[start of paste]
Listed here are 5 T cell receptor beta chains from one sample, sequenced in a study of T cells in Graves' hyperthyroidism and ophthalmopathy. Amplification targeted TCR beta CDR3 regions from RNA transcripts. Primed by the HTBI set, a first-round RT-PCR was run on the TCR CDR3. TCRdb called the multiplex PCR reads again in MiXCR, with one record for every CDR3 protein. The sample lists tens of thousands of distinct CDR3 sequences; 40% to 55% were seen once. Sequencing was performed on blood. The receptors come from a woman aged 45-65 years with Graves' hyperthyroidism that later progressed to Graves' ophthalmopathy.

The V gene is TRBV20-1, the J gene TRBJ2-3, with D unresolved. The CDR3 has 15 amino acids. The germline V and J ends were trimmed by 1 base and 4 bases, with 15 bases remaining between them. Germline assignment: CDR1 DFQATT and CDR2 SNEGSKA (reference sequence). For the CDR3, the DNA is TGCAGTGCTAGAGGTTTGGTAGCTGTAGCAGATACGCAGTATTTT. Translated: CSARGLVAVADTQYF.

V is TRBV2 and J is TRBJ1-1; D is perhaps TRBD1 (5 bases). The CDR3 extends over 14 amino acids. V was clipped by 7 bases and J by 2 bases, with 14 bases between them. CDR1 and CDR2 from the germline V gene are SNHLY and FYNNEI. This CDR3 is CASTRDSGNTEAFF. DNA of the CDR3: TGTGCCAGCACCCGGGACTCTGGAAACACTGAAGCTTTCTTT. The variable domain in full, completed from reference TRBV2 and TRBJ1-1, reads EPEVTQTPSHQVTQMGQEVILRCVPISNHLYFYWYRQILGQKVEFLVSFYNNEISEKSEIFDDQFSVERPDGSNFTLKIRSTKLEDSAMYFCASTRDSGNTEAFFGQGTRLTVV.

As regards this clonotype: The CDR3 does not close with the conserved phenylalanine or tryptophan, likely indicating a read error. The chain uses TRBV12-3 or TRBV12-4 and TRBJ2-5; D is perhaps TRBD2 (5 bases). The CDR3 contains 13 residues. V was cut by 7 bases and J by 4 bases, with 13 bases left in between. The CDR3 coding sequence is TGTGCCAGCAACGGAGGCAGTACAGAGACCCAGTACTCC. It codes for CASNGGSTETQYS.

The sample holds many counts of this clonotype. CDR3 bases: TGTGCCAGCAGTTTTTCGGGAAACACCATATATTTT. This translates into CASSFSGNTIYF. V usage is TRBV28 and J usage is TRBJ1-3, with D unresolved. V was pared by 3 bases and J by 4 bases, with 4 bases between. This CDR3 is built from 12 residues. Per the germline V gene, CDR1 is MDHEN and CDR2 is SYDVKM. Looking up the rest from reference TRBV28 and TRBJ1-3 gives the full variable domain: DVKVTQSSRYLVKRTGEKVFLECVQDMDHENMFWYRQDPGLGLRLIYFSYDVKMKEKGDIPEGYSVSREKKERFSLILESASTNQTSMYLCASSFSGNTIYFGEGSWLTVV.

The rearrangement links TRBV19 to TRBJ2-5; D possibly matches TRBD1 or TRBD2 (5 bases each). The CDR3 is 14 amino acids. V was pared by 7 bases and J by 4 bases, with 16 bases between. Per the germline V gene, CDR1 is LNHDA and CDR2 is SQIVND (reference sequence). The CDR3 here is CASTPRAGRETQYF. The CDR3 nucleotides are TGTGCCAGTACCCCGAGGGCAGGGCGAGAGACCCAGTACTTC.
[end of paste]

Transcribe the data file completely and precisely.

Listed here are 5 T cell receptor beta chains from one sample, sequenced in a study of T cells in Graves' hyperthyroidism and ophthalmopathy. Amplification targeted TCR beta CDR3 regions from RNA transcripts. Primed by the HTBI set, a first-round RT-PCR was run on the TCR CDR3. TCRdb called the multiplex PCR reads again in MiXCR, with one record for every CDR3 protein. The sample lists tens of thousands of distinct CDR3 sequences; 40% to 55% were seen once. Sequencing was performed on blood. The receptors come from a woman aged 45-65 years with Graves' hyperthyroidism that later progressed to Graves' ophthalmopathy.

The V gene is TRBV20-1, the J gene TRBJ2-3, with D unresolved. The CDR3 has 15 amino acids. The germline V and J ends were trimmed by 1 base and 4 bases, with 15 bases remaining between them. Germline assignment: CDR1 DFQATT and CDR2 SNEGSKA (reference sequence). For the CDR3, the DNA is TGCAGTGCTAGAGGTTTGGTAGCTGTAGCAGATACGCAGTATTTT. Translated: CSARGLVAVADTQYF.

V is TRBV2 and J is TRBJ1-1; D is perhaps TRBD1 (5 bases). The CDR3 extends over 14 amino acids. V was clipped by 7 bases and J by 2 bases, with 14 bases between them. CDR1 and CDR2 from the germline V gene are SNHLY and FYNNEI. This CDR3 is CASTRDSGNTEAFF. DNA of the CDR3: TGTGCCAGCACCCGGGACTCTGGAAACACTGAAGCTTTCTTT. The variable domain in full, completed from reference TRBV2 and TRBJ1-1, reads EPEVTQTPSHQVTQMGQEVILRCVPISNHLYFYWYRQILGQKVEFLVSFYNNEISEKSEIFDDQFSVERPDGSNFTLKIRSTKLEDSAMYFCASTRDSGNTEAFFGQGTRLTVV.

As regards this clonotype: The CDR3 does not close with the conserved phenylalanine or tryptophan, likely indicating a read error. The chain uses TRBV12-3 or TRBV12-4 and TRBJ2-5; D is perhaps TRBD2 (5 bases). The CDR3 contains 13 residues. V was cut by 7 bases and J by 4 bases, with 13 bases left in between. The CDR3 coding sequence is TGTGCCAGCAACGGAGGCAGTACAGAGACCCAGTACTCC. It codes for CASNGGSTETQYS.

The sample holds many counts of this clonotype. CDR3 bases: TGTGCCAGCAGTTTTTCGGGAAACACCATATATTTT. This translates into CASSFSGNTIYF. V usage is TRBV28 and J usage is TRBJ1-3, with D unresolved. V was pared by 3 bases and J by 4 bases, with 4 bases between. This CDR3 is built from 12 residues. Per the germline V gene, CDR1 is MDHEN and CDR2 is SYDVKM. Looking up the rest from reference TRBV28 and TRBJ1-3 gives the full variable domain: DVKVTQSSRYLVKRTGEKVFLECVQDMDHENMFWYRQDPGLGLRLIYFSYDVKMKEKGDIPEGYSVSREKKERFSLILESASTNQTSMYLCASSFSGNTIYFGEGSWLTVV.

The rearrangement links TRBV19 to TRBJ2-5; D possibly matches TRBD1 or TRBD2 (5 bases each). The CDR3 is 14 amino acids. V was pared by 7 bases and J by 4 bases, with 16 bases between. Per the germline V gene, CDR1 is LNHDA and CDR2 is SQIVND (reference sequence). The CDR3 here is CASTPRAGRETQYF. The CDR3 nucleotides are TGTGCCAGTACCCCGAGGGCAGGGCGAGAGACCCAGTACTTC.